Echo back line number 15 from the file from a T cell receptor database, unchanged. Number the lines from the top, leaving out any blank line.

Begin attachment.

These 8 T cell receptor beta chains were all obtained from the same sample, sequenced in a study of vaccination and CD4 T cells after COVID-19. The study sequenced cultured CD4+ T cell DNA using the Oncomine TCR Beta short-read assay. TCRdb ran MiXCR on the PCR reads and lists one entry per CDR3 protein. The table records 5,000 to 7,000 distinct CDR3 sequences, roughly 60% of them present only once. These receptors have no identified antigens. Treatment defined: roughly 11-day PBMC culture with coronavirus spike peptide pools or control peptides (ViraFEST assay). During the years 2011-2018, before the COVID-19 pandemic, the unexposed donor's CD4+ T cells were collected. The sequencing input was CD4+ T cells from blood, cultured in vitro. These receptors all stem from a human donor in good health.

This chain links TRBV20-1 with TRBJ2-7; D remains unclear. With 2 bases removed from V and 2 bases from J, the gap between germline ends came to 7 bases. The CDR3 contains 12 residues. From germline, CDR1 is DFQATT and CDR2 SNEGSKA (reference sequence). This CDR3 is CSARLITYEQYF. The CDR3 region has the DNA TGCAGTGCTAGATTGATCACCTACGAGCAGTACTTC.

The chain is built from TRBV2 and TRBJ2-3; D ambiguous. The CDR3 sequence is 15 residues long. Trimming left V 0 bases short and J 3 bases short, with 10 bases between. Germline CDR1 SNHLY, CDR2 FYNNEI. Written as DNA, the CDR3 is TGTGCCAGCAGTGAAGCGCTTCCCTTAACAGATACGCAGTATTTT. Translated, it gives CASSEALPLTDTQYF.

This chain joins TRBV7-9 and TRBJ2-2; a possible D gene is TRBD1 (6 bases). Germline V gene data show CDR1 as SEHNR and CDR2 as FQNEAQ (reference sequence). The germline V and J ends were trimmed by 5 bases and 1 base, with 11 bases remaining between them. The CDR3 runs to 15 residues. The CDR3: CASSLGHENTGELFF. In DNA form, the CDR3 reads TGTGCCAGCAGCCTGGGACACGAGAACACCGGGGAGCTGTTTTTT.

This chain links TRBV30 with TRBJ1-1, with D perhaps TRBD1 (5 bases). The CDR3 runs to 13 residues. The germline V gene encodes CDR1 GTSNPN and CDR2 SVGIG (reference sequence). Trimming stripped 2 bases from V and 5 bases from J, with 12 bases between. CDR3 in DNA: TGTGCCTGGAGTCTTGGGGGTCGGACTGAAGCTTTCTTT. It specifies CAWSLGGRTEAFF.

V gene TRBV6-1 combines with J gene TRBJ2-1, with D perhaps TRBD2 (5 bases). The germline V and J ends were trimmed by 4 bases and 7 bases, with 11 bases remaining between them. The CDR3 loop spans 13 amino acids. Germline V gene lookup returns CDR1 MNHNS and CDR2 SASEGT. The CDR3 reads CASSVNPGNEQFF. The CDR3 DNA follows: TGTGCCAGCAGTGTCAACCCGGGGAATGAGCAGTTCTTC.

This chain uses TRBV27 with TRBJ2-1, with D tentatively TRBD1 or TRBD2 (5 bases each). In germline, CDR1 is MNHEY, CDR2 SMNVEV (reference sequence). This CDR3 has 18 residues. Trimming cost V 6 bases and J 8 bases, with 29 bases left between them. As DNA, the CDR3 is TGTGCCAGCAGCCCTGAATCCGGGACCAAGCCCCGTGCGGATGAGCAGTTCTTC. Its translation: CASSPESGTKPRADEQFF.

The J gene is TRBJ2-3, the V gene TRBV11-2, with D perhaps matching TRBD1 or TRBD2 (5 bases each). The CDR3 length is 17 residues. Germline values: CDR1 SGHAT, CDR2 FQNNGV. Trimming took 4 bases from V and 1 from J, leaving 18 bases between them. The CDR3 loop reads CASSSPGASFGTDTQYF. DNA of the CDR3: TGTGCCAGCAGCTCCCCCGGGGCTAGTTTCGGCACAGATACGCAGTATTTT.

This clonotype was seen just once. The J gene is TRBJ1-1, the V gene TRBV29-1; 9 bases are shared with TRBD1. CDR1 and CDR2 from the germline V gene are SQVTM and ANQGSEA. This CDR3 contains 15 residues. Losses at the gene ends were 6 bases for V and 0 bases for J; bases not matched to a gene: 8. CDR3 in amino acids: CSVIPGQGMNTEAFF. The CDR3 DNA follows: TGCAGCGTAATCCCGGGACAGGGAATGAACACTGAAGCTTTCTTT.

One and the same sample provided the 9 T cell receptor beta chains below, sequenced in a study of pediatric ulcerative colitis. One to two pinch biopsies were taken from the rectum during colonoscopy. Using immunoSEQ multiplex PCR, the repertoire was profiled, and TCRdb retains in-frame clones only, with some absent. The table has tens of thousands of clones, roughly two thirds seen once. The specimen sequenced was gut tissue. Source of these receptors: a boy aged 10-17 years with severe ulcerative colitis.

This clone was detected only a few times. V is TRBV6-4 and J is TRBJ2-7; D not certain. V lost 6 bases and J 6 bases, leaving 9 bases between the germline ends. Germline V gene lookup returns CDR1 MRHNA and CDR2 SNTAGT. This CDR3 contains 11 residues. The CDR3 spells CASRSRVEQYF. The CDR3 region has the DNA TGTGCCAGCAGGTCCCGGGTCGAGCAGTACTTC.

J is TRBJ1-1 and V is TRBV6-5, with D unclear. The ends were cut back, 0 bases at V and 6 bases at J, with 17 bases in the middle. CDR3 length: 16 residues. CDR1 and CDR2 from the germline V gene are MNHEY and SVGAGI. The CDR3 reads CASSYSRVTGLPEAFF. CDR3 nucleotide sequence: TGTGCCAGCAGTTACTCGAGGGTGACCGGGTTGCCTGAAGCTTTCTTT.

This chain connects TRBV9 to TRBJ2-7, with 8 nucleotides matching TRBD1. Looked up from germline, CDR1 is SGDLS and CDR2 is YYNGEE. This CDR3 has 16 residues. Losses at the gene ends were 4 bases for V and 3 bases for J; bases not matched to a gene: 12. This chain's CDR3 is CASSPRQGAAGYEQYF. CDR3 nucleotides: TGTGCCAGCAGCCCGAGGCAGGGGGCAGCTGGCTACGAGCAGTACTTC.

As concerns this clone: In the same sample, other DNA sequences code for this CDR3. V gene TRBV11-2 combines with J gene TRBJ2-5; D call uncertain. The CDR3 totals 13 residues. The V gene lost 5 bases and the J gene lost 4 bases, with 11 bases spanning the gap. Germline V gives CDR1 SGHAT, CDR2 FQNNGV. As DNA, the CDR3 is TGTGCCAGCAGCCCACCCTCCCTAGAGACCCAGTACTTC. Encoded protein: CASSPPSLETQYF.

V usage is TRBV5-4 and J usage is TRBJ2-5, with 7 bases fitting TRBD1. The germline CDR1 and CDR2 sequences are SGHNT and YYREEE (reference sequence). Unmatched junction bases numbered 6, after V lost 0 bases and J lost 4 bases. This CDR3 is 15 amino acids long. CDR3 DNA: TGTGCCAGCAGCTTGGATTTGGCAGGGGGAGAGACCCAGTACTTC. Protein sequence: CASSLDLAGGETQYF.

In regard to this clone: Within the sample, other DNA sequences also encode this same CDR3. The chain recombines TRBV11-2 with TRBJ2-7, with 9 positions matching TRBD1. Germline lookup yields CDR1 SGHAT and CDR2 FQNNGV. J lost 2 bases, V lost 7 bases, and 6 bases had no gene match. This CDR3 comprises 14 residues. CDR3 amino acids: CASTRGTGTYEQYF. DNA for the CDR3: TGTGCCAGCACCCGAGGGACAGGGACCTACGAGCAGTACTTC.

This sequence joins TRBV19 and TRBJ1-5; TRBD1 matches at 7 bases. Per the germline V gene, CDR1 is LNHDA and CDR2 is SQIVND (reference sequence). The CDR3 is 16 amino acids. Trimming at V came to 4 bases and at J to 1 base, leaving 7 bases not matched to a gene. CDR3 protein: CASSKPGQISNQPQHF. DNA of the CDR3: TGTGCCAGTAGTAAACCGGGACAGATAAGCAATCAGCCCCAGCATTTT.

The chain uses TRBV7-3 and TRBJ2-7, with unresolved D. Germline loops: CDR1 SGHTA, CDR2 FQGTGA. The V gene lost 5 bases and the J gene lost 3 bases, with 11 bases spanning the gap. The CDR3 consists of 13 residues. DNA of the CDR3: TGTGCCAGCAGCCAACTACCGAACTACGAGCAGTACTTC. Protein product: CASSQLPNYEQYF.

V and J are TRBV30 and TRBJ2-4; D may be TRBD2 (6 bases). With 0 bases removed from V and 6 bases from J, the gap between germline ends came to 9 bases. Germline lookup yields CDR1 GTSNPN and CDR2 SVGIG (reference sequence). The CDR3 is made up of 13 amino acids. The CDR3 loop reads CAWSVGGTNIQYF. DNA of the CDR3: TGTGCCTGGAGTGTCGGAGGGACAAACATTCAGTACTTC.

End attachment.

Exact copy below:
V usage is TRBV5-4 and J usage is TRBJ2-5, with 7 bases fitting TRBD1. The germline CDR1 and CDR2 sequences are SGHNT and YYREEE (reference sequence). Unmatched junction bases numbered 6, after V lost 0 bases and J lost 4 bases. This CDR3 is 15 amino acids long. CDR3 DNA: TGTGCCAGCAGCTTGGATTTGGCAGGGGGAGAGACCCAGTACTTC. Protein sequence: CASSLDLAGGETQYF.